Review of Piranha 3D

Film Review – Piranha 3D
by Ben MacNair
Bodies and Blood. Girls and Gore. Readers of the Daily Mail really should look away now. With a look back at the B Movies from the 1970’s, this 3D monster really is not a film for those of a nervous disposition.
The film has common themes with such other B Movie styled films as Tremors, whilst there is something of the spirit of Gremlins in some of the scenes. The film contains a strong cast, with Elizabeth Shue playing a local town sheriff, Christopher Lloyd being another science expert, Ving Rhames being a tough guy police man, and Jerry O’Connell playing a sleazy film producer It is Summer in America, and a species of Piranha, only found in the fossil record has been unleashed in a lake, following a tremor, just as Spring Break is beginning, adding to the worries of the town’s small police team.
The film contains a lot of inter film text. Richard Dreyfus, who memorably survived an attack from one of films most famous sharks is the first victim of the titular fish, and yes, he does still need a bigger boat. Stephen R McQueen, the real life grandson of iconic film star Steve McQueen is cast as the local geek. Christopher Lloyd appears as the local fish expert, a role which he plays with the same relish as he attacked Doc Brown in Back to the Future.
There is a lot of blood, and more than enough blood drenched, water logged death to keep fans of horror happy, whilst in some scenes, the film may well have been called Piranha 3DD. This should really appeal to fifteen year old boys, but the film’s justifiable 18 certificate would stop that.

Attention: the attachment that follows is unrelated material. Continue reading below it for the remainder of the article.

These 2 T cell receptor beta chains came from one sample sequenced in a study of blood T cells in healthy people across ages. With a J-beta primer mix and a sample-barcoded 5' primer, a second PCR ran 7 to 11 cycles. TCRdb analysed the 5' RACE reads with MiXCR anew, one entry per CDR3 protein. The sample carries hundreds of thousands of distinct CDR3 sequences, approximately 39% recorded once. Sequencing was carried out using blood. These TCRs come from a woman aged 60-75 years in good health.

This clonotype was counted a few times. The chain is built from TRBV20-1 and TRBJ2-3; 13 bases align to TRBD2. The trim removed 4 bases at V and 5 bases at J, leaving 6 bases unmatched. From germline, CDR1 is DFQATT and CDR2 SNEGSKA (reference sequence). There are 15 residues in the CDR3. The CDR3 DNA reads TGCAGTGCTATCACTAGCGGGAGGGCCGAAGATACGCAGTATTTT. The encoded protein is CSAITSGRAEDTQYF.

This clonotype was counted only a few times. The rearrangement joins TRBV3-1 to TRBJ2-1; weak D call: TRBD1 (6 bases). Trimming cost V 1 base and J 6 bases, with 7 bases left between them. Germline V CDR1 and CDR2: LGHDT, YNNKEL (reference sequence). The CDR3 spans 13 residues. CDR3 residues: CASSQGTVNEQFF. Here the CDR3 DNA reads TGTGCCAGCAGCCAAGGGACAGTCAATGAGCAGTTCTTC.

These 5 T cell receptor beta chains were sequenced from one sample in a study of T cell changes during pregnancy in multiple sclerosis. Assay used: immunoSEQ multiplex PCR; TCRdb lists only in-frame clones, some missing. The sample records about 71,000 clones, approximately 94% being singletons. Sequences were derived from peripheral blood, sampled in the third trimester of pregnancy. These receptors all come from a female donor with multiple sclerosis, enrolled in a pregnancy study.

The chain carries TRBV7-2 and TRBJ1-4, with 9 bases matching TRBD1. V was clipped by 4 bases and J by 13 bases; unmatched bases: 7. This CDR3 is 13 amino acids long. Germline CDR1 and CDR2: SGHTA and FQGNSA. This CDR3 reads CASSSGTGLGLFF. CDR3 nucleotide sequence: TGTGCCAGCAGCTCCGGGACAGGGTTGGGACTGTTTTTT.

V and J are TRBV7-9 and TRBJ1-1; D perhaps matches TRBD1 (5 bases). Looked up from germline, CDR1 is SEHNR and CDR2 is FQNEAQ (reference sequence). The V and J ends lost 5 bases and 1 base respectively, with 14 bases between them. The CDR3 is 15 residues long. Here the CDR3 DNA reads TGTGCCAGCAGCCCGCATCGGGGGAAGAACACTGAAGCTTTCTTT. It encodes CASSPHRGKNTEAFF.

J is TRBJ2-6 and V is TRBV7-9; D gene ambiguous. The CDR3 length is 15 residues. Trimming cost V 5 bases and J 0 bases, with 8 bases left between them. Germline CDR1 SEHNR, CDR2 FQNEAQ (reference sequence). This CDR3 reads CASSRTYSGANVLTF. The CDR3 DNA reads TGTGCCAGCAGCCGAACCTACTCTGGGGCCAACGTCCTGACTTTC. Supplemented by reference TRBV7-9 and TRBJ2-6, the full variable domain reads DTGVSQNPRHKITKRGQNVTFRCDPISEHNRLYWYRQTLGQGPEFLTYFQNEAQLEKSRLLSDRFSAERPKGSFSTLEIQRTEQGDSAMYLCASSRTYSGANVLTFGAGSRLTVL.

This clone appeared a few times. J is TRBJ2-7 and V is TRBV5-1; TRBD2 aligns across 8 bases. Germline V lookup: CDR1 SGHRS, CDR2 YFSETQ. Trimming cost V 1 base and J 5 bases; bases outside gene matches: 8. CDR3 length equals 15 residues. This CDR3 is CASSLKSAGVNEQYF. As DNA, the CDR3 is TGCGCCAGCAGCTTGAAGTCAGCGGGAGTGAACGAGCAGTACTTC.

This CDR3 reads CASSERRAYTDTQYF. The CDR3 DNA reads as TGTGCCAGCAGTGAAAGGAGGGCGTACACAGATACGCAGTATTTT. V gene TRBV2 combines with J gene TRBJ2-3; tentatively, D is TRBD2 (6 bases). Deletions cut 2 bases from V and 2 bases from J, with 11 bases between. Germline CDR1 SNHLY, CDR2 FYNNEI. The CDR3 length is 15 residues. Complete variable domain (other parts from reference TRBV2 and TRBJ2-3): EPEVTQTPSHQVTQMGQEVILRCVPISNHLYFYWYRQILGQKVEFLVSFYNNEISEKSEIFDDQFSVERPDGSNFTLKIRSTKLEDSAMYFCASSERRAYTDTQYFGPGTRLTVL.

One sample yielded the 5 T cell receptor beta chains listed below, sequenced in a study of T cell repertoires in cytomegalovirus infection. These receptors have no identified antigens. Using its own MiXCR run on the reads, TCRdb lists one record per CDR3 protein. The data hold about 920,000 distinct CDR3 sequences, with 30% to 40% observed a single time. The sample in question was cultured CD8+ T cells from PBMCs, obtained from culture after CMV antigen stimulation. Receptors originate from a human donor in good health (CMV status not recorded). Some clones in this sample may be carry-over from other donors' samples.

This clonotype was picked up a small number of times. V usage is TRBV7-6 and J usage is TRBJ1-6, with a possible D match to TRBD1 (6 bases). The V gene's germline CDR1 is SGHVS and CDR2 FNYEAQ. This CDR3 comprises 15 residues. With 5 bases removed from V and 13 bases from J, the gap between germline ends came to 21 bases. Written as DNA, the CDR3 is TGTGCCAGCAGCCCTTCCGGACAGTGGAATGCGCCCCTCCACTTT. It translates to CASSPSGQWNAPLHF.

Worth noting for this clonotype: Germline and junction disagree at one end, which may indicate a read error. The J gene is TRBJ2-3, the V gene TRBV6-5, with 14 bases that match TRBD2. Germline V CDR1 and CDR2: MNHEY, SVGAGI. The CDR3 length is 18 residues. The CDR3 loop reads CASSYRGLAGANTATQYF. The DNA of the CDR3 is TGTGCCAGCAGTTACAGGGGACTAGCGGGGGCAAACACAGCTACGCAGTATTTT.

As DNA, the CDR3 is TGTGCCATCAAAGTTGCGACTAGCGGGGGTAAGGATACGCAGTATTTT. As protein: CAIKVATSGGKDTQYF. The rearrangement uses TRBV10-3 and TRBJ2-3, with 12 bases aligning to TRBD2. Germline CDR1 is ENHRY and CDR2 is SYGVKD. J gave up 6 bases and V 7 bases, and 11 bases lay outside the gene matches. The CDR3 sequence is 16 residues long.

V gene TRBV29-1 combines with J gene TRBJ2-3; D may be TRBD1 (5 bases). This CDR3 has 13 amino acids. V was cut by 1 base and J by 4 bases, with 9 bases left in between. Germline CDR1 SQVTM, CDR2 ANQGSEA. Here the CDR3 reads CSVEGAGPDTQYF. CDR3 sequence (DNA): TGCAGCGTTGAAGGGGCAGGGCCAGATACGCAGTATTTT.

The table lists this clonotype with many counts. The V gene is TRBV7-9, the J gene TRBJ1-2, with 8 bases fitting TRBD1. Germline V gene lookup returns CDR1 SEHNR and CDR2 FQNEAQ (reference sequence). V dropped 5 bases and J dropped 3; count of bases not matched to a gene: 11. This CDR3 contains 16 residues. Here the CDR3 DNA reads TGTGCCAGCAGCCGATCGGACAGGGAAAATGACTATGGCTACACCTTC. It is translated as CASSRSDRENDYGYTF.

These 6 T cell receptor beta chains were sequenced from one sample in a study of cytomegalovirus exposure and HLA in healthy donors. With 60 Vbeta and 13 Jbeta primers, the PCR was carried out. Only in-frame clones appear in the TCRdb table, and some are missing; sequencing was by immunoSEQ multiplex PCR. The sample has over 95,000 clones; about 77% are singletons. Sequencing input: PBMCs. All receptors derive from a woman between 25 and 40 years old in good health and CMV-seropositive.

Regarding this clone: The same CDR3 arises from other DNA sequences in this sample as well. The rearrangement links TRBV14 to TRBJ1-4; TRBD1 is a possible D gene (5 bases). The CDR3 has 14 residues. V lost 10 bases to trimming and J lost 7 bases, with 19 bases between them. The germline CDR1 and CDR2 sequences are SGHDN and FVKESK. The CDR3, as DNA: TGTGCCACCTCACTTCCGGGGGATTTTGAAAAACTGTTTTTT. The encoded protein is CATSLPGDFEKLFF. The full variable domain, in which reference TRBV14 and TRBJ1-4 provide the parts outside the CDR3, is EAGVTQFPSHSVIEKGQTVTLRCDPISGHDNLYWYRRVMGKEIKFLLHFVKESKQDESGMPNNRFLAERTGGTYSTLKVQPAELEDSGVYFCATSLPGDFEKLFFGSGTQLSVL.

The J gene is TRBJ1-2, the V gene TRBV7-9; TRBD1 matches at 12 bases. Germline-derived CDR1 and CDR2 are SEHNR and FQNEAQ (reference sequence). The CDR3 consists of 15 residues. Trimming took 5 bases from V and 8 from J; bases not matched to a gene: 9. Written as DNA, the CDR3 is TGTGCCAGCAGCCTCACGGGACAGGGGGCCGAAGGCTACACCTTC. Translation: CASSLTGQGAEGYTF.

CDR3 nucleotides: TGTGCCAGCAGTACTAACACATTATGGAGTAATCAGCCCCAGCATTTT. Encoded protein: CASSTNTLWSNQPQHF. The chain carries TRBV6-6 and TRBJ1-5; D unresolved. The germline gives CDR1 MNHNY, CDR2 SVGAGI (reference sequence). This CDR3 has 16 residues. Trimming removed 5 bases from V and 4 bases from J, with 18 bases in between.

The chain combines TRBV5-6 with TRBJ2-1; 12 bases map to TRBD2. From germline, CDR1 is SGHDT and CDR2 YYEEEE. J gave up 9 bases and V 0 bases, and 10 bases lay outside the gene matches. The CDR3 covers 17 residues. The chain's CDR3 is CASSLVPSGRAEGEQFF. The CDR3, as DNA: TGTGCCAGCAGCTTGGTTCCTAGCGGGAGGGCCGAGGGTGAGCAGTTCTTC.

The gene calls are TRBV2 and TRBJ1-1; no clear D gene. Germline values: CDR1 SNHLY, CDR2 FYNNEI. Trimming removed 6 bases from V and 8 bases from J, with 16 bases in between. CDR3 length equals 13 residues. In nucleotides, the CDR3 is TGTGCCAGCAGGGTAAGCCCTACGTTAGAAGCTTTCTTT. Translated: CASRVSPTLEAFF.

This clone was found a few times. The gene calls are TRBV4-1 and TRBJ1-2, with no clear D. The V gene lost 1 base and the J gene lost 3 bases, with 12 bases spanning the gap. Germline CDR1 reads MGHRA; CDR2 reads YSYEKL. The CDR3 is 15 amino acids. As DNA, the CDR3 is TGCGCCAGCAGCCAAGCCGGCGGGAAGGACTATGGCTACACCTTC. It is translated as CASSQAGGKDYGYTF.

The 3D element of the film has been well integrated, adding an extra sense of urgency to some scenes, particularly a nine minute section when anybody in the lake becomes food for the newly released, very hungry fish. As well as the visual aspects of the film, the sound-scape has been particularly well looked after. The scene where two divers are in the cave with the Piranhas has a claustrophobic sense of unease and forboding, with the music adding to the sense of dread.
The Fish themselves have the same ferocity as you would expect. The scenes with them are particularly gruesome. Bodies become skeletons in seconds, the Piranhas fight amongst themselves, and although they are computer generated, they still look dangerous enough to have gained their real life reputation.
However, the dialogue is cheesy, with Jerry O’Connell as a sleazy film producer seeming to be having a good time with the dialogue, and in the heavily trailed nude scenes. None of the main character come to any real harm. Shue’s Deputy gets her family out alive, and the Piranhas are killed by the same ending that did for Jaws. An exploding boat.
This is a film that is not to be taken seriously. It offers no searing insight into the human condition, offers no easy answers, but it is what it is. Sometimes Schlock is a good thing, and when it is done as effectively as this, it makes you think twice about going into any body of water. You never know what might be lurking under the surface.

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